Set Up Your Auto-Attendant Like Iron Man’s OS

February 27, 2013

As technology improves, so does the auto attendant function. Here’s where we’re all headed.

[I usually don’t delve into the specifics of the application layer when it comes to telephony – pipes is where I thrive the most. That said, the application part is usually where differentiation is acheived and value is created. This is why when Michael Ventimiglia, writer and editor of GetVoIP, which provides a service directory guide, approached me with a post idea around auto-attendant, I happily accepted it]

Ironman and Jarvis, his "auto attendant"

Automation is a tightrope to walk. As people respond differently to automation, VoIP features such as Auto Attendant, or AA(s), and Custom Greeting can sometimes be hard to successfully utilize and implement. Yet, despite tribulations, both tools are extremely helpful. Don’t believe me? Well look around. From big companies like Verizon and AT&T to the voicemail box on your mobile phone, Auto Attendants are everywhere in some form or another. Even in the world of fiction these menus and systems are instrumental. For example, look at the Iron Man film franchise. Iron Man’s suit runs off of a personal assistant tech platform, Jarvis. Additionally, this platform also runs Iron Man’s entire home.  Much like the inventions laid throughout last year’s Total Recall, many of the personal assistant’s capabilities are romanticized (it is a super hero franchise); however, in this instance the fictional tech actually borrows a lot of function from modern Auto Attendant systems.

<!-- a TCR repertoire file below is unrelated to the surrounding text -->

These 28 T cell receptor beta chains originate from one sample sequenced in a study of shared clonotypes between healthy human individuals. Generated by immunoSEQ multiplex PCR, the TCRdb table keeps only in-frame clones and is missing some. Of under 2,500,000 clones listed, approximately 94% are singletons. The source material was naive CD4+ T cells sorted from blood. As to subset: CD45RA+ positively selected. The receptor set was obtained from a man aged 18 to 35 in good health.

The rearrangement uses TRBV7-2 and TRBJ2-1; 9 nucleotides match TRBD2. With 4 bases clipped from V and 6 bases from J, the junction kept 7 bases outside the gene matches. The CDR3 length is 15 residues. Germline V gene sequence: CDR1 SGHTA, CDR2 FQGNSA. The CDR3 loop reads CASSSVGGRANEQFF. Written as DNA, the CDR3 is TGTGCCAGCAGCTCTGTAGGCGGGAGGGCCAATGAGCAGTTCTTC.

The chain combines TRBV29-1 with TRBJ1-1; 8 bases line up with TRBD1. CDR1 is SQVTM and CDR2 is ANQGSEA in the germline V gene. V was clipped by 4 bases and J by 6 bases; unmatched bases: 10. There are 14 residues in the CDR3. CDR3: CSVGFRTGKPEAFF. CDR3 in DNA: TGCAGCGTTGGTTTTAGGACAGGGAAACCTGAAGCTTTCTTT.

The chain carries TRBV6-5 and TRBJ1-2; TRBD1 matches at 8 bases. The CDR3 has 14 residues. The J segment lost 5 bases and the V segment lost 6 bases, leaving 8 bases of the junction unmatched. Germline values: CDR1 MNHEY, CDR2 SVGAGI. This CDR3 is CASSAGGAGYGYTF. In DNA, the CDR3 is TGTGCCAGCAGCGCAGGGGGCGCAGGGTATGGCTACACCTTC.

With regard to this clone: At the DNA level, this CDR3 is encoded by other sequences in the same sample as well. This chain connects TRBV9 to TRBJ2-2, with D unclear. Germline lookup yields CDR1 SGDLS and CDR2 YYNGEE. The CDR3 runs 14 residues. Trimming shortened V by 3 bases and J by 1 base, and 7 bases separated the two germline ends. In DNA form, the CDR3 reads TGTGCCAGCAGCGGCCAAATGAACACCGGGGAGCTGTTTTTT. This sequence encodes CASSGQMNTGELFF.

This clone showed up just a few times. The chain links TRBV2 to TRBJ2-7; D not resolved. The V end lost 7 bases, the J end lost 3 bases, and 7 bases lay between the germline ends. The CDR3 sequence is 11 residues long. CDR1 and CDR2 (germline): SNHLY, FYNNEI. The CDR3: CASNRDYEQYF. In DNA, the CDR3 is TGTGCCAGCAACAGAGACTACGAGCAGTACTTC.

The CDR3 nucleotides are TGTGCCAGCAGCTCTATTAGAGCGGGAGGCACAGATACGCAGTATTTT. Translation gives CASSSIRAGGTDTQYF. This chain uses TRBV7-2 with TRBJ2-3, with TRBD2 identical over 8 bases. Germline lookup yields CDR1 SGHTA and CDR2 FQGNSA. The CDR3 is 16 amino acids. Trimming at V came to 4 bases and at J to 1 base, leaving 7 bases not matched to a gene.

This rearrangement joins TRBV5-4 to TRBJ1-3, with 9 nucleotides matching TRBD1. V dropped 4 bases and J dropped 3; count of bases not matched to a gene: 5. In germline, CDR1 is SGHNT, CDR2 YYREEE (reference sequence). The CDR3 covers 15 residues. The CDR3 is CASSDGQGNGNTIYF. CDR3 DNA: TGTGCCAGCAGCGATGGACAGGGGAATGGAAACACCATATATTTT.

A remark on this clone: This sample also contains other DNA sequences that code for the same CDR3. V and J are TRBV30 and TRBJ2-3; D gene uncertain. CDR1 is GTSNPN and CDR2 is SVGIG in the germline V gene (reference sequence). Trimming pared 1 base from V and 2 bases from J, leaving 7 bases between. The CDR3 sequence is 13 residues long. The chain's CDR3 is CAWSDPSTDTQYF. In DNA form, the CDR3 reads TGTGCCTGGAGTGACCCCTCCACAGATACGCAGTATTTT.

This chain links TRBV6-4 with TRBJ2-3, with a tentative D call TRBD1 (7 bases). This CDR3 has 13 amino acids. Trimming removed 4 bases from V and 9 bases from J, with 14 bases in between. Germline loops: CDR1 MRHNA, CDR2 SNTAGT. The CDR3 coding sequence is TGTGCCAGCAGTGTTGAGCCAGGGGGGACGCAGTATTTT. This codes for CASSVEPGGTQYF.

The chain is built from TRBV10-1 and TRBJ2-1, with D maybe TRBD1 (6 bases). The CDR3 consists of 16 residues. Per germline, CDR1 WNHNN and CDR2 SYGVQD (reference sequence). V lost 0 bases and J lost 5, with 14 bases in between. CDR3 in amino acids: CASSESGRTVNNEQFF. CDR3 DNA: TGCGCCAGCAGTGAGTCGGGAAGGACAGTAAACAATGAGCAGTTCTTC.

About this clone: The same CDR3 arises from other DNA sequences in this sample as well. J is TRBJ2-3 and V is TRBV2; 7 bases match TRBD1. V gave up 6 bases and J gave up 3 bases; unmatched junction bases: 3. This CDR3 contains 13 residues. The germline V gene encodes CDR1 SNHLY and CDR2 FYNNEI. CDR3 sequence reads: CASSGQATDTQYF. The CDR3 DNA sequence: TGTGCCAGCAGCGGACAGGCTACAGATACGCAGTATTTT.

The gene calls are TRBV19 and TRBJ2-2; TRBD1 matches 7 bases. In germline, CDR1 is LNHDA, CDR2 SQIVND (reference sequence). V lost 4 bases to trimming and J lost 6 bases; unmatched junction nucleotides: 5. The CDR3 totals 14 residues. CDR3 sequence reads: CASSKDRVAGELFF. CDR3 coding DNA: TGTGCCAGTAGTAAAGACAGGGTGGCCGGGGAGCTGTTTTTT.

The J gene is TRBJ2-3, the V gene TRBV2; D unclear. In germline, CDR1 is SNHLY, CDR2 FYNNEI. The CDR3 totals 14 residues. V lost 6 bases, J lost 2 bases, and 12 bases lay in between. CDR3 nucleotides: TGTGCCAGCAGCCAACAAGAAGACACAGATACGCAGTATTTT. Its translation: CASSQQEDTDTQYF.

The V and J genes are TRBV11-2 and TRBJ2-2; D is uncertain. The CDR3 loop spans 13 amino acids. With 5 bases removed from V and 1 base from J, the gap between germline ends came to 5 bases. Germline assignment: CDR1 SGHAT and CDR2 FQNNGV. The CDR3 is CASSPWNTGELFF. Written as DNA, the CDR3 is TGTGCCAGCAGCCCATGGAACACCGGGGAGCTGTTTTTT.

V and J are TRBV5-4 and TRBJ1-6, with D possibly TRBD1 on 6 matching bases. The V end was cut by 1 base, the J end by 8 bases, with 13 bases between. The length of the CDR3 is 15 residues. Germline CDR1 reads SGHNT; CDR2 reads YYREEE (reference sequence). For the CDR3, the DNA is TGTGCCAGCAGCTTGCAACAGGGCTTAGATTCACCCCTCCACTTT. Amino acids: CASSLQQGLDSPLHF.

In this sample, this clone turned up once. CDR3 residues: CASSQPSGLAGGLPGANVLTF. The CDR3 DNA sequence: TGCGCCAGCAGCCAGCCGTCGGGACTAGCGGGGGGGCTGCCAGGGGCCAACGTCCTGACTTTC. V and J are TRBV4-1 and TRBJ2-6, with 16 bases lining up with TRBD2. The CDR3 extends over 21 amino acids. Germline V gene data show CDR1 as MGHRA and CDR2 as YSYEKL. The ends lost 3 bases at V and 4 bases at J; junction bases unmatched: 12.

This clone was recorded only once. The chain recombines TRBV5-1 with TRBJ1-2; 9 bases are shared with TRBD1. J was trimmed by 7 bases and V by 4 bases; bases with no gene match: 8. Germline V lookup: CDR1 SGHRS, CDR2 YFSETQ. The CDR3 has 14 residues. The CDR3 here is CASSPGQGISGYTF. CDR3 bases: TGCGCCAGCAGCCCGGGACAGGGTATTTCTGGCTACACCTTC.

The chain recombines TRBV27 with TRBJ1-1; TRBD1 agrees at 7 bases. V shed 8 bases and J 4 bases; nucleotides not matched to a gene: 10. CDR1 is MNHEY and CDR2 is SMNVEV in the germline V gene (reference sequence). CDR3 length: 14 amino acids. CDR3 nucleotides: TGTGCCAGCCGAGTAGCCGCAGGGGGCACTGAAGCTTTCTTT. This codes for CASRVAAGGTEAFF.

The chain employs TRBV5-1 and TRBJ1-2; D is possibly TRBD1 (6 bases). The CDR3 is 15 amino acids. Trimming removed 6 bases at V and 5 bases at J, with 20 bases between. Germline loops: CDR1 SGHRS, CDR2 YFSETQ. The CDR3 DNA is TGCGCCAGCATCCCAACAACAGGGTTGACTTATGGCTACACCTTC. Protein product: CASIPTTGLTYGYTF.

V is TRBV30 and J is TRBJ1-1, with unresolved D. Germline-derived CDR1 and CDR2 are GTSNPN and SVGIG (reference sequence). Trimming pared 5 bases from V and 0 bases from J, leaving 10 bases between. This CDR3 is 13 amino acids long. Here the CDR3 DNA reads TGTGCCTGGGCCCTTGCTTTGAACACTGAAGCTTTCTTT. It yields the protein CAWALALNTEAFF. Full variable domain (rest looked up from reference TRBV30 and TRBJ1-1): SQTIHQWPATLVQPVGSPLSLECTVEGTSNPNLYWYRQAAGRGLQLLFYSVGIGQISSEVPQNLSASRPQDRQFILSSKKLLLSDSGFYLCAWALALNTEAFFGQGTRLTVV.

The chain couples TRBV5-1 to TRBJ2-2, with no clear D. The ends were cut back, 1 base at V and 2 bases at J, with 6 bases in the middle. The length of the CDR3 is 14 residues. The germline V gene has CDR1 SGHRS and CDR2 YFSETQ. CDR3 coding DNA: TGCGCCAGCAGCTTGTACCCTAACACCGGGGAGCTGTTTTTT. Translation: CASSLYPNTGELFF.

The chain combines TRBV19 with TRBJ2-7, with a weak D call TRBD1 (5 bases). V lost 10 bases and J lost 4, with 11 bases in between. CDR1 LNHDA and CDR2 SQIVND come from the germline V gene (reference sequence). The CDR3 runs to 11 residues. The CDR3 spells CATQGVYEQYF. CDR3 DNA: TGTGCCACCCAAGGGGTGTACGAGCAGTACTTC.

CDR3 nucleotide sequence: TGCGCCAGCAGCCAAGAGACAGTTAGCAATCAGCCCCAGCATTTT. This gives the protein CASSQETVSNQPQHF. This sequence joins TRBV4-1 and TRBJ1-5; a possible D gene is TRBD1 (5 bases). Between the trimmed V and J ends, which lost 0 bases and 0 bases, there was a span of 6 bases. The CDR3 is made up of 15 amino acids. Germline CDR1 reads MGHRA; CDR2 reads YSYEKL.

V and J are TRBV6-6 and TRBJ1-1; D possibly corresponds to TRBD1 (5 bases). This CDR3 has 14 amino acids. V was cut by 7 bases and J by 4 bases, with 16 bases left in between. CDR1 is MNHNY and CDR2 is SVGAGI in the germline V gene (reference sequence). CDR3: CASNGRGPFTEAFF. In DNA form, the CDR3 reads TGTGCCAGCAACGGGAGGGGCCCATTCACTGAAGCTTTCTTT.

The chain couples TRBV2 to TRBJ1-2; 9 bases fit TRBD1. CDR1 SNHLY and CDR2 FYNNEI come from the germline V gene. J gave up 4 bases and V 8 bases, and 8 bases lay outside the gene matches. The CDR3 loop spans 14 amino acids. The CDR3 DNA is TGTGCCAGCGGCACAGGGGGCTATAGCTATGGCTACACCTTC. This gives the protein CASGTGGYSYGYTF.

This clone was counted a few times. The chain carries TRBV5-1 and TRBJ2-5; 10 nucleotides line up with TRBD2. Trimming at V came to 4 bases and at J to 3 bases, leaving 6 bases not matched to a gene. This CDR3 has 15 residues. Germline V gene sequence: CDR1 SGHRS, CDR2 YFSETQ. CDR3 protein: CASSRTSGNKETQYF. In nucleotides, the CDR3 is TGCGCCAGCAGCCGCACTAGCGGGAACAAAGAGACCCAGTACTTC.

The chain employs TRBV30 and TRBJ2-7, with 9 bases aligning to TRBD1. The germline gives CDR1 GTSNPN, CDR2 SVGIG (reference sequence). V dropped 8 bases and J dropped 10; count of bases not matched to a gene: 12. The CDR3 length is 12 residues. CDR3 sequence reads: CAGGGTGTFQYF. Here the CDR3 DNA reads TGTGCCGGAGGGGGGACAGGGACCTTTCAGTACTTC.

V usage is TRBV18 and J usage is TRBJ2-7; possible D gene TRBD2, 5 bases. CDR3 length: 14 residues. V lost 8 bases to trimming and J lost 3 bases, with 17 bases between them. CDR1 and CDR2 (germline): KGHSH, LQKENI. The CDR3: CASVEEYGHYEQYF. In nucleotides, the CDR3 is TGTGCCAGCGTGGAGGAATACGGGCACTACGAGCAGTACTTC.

The basic function of an Auto Attendant system is to direct and/or transfer callers directly to a specific extension or to a department without a middleman (receptionist or operator). Additionally, these systems are able to utilize message-only and voice menus to provide callers with information such as business hours, company address and directions, FAQ interface, and more. In doing this, Auto Attendants embody a one-stop hub of information for users.  While this may not sound as fantastical as running a dream house or super hero suit, AAs utilize this information to carry out a number of key functions, as well as allow for expansive navigation.

Auto Attendants lay out options for callers without a receptionist or operator; however, many systems still offer the operator/live support options. In doing this, the system utilizes voice commands (or keypad commands), which direct the routing/transferring of the call. Users can structure their AA similarly to the “Jarvis” personal assistant platform by setting up voice commands—which enable callers to receive information, navigate directories and menus and more. Additionally, for increased personability, users can employ customized greetings—which are designated for specific callers. In doing this, callers will be identified based on incoming information.